Had the parents attempted to carry out the system of espionage that they enforced during the first month they would have had their hands full far longer than they dreamed. Week after week sped by, summer ripened into fall, and fall faded into winter, but Philemon came not. Little by little Janice’s misconduct ceased to be a general theme of village talk, and the life at Greenwood settled back into its accustomed groove. Even the mutter of cannon before Boston was but a matter of newspaper news, and the war, though now fairly inaugurated, affected the squire chiefly by the loss of the bondsman, for whom he advertised in vain.
One incident which happened shortly after the proposed elopement, and which cannot be passed over without mention, was a call from Squire Hennion on Mr. Meredith. The master of Boxely opened the interview by shaking his fist within a few inches of the rubicund countenance of the master of Greenwood, and, suiting his words to the motion, he roared: “May Belza take yer, yer old—” and the particular epithet is best omitted, the eighteenth-century vocabulary being more expressive than refined—“fer sendin’ my boy ter Boston, wheer, belike, he’ll never git away alive.”
“Don’t try to bully me!” snorted the squire, shaking his fist in turn, and much nearer to the hatchet-face of his antipathy. “Put that down or I’ll teach ye manners! Yes, damn ye, for the first time in your life ye shall be made to behave like a gentleman!”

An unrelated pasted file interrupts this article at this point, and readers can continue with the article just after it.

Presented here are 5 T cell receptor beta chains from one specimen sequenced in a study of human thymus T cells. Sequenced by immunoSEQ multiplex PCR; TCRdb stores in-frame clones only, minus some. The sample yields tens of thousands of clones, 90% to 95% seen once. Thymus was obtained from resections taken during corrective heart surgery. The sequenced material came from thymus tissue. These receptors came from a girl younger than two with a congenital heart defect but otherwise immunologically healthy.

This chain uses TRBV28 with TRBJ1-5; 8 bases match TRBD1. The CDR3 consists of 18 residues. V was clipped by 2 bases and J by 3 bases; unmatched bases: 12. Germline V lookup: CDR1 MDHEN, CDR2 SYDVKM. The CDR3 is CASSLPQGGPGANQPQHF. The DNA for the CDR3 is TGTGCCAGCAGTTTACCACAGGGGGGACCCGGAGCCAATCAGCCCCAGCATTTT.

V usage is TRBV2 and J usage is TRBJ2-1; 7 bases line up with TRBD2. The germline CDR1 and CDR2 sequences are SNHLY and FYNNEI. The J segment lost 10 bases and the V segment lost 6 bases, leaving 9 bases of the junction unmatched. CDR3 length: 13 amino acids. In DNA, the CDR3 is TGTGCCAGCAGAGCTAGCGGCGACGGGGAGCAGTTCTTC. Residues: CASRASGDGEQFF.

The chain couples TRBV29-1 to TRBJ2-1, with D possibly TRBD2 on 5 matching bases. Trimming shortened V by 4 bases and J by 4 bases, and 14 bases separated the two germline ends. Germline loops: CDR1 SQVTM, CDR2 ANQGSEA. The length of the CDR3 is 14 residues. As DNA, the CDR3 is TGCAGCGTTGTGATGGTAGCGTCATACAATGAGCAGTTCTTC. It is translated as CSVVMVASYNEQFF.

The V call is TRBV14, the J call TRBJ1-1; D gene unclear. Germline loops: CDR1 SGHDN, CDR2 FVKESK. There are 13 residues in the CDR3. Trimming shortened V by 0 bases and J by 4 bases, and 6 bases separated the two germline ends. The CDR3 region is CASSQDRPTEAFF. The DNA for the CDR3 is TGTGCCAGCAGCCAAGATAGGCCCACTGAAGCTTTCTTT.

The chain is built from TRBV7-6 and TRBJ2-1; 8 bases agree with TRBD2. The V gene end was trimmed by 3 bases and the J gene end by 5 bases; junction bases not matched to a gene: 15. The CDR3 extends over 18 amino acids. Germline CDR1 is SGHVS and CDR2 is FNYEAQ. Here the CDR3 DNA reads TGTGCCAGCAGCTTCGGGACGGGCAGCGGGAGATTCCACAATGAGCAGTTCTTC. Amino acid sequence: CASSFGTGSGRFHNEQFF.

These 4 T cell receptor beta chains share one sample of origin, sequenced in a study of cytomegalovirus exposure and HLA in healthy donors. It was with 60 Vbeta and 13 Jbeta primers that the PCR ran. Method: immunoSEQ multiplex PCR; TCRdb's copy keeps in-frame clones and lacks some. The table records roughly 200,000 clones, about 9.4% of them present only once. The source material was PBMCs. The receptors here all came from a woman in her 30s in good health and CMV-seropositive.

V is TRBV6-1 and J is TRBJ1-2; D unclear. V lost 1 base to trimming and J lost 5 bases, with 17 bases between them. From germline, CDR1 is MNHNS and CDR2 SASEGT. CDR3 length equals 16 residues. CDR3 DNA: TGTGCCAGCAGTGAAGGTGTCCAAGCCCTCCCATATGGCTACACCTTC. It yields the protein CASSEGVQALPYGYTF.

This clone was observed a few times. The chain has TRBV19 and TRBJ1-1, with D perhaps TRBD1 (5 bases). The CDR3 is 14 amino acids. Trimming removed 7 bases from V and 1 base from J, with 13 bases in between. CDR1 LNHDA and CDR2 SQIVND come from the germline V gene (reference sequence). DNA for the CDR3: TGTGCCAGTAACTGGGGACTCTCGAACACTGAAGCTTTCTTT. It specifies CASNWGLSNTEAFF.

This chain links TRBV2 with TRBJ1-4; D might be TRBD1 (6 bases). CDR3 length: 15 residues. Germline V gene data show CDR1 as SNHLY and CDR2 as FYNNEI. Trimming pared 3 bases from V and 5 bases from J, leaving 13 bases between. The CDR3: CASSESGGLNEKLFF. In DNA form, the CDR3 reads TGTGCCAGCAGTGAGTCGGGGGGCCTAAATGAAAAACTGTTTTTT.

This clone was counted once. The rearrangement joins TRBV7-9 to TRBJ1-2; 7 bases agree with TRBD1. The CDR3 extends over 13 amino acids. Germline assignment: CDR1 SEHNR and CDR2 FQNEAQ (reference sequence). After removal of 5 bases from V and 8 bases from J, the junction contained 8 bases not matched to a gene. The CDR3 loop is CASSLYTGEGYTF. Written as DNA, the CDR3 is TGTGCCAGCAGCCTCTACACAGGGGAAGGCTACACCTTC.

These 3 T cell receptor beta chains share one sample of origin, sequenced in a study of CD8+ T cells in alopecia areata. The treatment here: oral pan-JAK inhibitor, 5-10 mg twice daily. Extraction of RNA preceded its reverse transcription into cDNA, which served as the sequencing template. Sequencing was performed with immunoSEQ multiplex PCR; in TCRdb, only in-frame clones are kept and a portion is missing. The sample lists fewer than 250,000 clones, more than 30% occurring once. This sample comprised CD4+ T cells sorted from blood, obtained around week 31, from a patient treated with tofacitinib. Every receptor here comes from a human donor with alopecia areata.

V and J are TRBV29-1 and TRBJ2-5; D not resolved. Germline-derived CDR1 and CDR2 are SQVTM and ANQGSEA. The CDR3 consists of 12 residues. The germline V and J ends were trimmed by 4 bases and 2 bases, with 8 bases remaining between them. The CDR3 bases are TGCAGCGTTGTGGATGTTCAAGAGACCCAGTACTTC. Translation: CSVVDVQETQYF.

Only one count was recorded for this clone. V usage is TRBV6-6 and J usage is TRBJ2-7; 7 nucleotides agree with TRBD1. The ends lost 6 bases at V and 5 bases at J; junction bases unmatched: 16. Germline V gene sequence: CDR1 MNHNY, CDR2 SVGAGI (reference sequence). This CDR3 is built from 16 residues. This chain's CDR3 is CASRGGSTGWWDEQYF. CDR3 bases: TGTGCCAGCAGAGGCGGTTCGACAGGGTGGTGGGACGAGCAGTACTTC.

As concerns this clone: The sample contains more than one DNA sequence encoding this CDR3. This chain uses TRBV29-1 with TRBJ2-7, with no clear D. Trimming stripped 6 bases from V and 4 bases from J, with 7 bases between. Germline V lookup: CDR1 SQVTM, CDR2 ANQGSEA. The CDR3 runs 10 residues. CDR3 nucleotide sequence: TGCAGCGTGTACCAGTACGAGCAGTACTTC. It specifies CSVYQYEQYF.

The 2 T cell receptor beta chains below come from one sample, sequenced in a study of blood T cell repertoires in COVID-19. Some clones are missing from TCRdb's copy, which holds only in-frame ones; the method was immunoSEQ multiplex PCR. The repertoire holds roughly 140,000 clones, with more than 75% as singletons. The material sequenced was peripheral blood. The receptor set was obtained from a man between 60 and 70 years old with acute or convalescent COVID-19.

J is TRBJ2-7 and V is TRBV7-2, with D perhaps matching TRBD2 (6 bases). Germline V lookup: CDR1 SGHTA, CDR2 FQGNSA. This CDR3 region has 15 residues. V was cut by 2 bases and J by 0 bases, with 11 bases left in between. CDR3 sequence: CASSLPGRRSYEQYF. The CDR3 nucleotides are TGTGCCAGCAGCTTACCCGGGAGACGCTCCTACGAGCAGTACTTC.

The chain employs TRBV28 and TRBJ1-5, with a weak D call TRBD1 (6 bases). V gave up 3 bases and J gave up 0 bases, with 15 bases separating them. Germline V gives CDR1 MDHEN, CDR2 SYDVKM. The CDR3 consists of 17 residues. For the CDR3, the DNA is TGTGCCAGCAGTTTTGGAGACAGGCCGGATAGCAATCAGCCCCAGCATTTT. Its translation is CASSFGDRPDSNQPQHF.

“I defy yer ter make me!” retorted Hennion, with unconscious humour.
“Heyday!” said Mrs. Meredith, entering, “what ’s the cause of all this hurly-burly?”
“Enuf cause, an’ ter spare,” howled Hennion. “Here this—” once more the title is left blank for propriety’s sake— “hez beguiled poor Phil inter goin’ on some fool errand ter Boston, an’ the feller knew so well I would n’t hev it thet all he dun wuz ter write me a line, tellin’ how this—insisted he should go, an’ thet he’d started. ‘Twixt yer whiffet of a gal an’ yer old—of a husband, yer’ve bewitched all the sense the feller ever hed in his noddle, durn yer!”
“Let him talk,” jeered the squire. “’T will not bring Phil back. What’s more, I’ll make him smile the other side of his teeth before I’ve done with him. Harkee, man, I’ve a rod in pickle that will make ye cry small.” The squire took a bundle of papers from an iron box and flourished them under Hennion s nose “There are assignments of every mortgage ye owe, ye old fox, and pay day ’s coming.”
“Let it,” sneered the owner of Boxely. “Yer think I did n’t know, I s’pose? Waal, thet ’s wheer yer aout. Phil, he looked so daown in the maouth just afore yer went ter York thet I knew theer must be somethin’ ter make him act so pukish, an’ I feels araound a bit, an’ as he ain’t the best hand at deceivin’ I hez the fac’s in no time. An’ as I could n’t hev them ’ere mortgages in better hands, I tell ’d him ter go ahead an’ help yer all he could. ’T was I gave him the list of them I owed.”